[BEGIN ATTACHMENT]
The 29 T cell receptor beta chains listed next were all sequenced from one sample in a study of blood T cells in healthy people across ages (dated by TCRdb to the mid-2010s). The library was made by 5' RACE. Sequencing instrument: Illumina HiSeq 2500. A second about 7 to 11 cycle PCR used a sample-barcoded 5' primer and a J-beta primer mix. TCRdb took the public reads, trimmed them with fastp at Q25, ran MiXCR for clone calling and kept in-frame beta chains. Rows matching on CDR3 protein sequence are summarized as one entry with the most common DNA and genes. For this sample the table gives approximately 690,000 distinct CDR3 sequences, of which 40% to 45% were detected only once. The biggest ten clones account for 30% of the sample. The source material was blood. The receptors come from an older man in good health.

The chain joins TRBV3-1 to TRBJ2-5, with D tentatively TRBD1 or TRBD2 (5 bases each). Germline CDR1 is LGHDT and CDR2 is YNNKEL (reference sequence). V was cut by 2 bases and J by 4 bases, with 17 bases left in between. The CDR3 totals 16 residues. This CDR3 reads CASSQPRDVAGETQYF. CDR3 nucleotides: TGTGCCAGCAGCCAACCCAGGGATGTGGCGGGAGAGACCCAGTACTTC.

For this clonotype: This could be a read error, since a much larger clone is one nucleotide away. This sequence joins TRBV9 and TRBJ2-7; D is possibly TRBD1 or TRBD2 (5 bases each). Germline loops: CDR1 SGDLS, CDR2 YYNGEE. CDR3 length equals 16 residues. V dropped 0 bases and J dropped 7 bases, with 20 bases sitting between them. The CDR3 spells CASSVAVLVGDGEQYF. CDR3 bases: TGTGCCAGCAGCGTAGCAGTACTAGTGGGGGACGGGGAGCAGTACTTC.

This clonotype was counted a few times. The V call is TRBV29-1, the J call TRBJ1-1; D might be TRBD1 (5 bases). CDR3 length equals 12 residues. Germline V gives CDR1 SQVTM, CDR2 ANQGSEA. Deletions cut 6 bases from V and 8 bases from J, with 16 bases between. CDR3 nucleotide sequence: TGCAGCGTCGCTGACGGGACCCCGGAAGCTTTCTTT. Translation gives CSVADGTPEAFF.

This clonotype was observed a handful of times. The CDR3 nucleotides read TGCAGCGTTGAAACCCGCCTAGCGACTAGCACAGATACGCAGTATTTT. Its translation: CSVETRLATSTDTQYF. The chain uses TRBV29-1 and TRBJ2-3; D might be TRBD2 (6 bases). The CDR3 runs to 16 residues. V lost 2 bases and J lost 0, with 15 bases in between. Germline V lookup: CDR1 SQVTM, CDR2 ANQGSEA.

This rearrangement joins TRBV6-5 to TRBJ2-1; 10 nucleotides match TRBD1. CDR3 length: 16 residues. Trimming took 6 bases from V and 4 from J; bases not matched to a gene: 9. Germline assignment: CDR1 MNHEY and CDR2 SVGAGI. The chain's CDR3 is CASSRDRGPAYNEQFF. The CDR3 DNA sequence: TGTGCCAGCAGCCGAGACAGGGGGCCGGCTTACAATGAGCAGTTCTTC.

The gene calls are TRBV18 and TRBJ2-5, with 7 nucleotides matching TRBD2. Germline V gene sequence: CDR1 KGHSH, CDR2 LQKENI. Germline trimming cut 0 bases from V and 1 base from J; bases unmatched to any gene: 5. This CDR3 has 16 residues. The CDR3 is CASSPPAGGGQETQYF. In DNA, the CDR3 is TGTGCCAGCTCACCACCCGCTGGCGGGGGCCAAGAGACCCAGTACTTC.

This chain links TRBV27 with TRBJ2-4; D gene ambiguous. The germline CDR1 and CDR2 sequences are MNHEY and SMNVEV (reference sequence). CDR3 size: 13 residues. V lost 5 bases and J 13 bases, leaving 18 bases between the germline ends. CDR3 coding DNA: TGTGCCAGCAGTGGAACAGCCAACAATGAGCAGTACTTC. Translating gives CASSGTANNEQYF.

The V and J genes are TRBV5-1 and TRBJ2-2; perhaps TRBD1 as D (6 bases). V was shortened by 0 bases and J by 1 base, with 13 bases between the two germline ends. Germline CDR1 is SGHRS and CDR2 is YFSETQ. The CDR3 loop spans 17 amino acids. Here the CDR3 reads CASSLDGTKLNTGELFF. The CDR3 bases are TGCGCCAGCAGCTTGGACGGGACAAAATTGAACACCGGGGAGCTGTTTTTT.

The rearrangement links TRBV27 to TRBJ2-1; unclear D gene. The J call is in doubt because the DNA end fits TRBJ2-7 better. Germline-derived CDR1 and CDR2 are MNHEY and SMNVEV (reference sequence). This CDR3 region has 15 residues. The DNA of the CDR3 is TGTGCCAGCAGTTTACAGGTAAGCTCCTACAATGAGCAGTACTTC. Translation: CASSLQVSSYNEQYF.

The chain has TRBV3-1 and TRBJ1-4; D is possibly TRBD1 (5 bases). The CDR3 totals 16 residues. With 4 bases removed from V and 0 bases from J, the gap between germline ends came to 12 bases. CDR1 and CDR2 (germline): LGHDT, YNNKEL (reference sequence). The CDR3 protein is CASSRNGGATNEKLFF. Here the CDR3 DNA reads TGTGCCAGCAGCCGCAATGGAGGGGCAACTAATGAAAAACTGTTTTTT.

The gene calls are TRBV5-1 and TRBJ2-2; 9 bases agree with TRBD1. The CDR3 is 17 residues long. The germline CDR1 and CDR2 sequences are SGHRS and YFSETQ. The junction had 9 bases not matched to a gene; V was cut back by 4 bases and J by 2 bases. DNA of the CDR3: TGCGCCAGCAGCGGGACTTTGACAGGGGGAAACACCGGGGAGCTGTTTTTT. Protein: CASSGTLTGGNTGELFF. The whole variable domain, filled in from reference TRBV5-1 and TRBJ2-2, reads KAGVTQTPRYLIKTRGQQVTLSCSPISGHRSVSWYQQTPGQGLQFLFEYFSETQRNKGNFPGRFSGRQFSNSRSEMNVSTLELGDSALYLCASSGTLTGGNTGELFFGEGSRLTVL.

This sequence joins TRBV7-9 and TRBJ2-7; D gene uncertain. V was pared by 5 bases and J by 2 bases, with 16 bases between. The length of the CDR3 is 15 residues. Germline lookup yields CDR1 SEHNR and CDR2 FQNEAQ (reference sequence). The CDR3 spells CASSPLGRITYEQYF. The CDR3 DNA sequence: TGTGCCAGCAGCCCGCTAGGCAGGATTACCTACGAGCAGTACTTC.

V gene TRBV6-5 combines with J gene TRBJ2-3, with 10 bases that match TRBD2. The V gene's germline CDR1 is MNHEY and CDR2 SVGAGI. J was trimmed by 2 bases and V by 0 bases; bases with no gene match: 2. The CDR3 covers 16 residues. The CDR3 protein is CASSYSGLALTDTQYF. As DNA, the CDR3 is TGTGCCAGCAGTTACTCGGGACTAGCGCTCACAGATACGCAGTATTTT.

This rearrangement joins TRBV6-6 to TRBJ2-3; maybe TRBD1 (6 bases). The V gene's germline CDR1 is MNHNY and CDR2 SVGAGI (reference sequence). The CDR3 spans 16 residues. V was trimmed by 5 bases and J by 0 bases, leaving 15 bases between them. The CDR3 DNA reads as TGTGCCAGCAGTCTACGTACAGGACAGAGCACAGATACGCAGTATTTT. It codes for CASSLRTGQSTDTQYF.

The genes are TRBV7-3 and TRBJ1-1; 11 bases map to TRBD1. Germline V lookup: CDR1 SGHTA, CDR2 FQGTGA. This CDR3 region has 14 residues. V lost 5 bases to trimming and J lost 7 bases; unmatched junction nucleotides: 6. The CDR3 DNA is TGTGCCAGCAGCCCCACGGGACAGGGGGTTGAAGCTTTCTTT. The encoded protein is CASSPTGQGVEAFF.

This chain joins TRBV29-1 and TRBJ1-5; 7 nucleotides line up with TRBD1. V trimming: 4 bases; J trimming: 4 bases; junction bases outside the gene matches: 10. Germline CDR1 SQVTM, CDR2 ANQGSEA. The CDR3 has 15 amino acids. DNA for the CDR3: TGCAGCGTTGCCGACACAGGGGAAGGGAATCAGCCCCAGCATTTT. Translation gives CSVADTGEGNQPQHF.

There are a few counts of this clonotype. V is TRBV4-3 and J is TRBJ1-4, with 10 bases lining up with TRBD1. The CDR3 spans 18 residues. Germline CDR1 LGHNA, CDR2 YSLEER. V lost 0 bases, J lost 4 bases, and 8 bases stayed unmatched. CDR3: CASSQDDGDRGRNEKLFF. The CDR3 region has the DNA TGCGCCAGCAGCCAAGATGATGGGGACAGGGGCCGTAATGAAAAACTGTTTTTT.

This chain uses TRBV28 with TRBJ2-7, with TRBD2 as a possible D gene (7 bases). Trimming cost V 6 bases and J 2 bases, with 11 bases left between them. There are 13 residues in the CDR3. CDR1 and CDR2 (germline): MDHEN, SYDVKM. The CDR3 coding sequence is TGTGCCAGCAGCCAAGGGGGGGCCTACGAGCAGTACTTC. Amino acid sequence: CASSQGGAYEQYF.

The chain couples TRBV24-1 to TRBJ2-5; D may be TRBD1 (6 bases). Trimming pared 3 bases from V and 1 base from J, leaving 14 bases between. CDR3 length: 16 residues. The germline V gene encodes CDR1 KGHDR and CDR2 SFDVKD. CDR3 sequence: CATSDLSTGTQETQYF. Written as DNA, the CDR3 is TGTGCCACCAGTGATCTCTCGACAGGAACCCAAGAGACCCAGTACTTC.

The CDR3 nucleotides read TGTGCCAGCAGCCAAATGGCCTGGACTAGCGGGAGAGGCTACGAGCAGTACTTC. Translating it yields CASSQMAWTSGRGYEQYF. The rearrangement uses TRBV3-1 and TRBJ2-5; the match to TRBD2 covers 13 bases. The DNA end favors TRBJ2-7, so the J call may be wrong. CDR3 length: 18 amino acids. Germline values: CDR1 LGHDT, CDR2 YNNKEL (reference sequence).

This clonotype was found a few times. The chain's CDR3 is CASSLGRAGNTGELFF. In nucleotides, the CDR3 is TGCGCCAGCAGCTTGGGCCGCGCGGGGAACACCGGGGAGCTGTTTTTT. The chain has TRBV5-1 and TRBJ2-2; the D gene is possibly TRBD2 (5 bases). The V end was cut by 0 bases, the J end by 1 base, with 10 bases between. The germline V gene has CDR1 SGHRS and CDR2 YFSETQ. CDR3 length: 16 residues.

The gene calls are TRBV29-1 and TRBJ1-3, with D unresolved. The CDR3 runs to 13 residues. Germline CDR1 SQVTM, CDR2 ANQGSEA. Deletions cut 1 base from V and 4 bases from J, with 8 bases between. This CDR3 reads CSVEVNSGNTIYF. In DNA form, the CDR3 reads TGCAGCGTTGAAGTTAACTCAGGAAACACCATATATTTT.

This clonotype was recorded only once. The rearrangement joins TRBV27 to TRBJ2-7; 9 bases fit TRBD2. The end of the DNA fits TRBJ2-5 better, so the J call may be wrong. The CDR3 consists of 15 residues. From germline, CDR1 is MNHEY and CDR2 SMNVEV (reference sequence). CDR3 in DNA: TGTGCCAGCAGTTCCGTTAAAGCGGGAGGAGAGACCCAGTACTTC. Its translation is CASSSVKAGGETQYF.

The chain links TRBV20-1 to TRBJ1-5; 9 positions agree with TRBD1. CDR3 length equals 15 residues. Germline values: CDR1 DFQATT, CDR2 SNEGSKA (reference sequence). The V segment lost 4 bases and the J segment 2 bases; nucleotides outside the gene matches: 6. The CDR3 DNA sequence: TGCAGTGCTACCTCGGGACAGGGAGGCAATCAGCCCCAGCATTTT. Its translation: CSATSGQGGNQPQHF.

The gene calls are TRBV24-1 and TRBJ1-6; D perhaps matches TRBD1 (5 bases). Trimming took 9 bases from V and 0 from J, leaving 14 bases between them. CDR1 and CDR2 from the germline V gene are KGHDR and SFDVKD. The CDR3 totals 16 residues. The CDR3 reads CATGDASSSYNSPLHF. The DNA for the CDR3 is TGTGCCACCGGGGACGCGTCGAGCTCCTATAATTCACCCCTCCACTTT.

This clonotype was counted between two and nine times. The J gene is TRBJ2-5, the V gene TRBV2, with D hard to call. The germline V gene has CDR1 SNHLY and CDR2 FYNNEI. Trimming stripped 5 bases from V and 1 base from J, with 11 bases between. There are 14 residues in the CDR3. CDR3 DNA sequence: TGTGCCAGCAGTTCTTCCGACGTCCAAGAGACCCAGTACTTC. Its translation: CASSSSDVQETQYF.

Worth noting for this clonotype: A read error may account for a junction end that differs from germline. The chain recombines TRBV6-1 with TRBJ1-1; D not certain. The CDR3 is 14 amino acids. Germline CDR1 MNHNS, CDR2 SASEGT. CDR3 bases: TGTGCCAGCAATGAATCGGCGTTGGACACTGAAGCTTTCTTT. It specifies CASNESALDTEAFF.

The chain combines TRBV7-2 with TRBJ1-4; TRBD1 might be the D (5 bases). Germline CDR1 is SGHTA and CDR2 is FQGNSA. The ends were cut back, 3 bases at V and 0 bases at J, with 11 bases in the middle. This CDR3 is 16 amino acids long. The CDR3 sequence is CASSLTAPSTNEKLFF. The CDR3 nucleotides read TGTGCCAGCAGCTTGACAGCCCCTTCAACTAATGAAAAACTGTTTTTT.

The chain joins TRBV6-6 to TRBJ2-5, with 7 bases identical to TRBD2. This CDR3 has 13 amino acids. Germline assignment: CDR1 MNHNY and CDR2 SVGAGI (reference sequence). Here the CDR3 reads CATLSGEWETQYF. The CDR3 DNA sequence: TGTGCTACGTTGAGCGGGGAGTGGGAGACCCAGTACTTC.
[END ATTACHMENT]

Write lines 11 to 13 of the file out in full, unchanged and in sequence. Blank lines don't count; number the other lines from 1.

The chain has TRBV3-1 and TRBJ1-4; D is possibly TRBD1 (5 bases). The CDR3 totals 16 residues. With 4 bases removed from V and 0 bases from J, the gap between germline ends came to 12 bases. CDR1 and CDR2 (germline): LGHDT, YNNKEL (reference sequence). The CDR3 protein is CASSRNGGATNEKLFF. Here the CDR3 DNA reads TGTGCCAGCAGCCGCAATGGAGGGGCAACTAATGAAAAACTGTTTTTT.

The gene calls are TRBV5-1 and TRBJ2-2; 9 bases agree with TRBD1. The CDR3 is 17 residues long. The germline CDR1 and CDR2 sequences are SGHRS and YFSETQ. The junction had 9 bases not matched to a gene; V was cut back by 4 bases and J by 2 bases. DNA of the CDR3: TGCGCCAGCAGCGGGACTTTGACAGGGGGAAACACCGGGGAGCTGTTTTTT. Protein: CASSGTLTGGNTGELFF. The whole variable domain, filled in from reference TRBV5-1 and TRBJ2-2, reads KAGVTQTPRYLIKTRGQQVTLSCSPISGHRSVSWYQQTPGQGLQFLFEYFSETQRNKGNFPGRFSGRQFSNSRSEMNVSTLELGDSALYLCASSGTLTGGNTGELFFGEGSRLTVL.

This sequence joins TRBV7-9 and TRBJ2-7; D gene uncertain. V was pared by 5 bases and J by 2 bases, with 16 bases between. The length of the CDR3 is 15 residues. Germline lookup yields CDR1 SEHNR and CDR2 FQNEAQ (reference sequence). The CDR3 spells CASSPLGRITYEQYF. The CDR3 DNA sequence: TGTGCCAGCAGCCCGCTAGGCAGGATTACCTACGAGCAGTACTTC.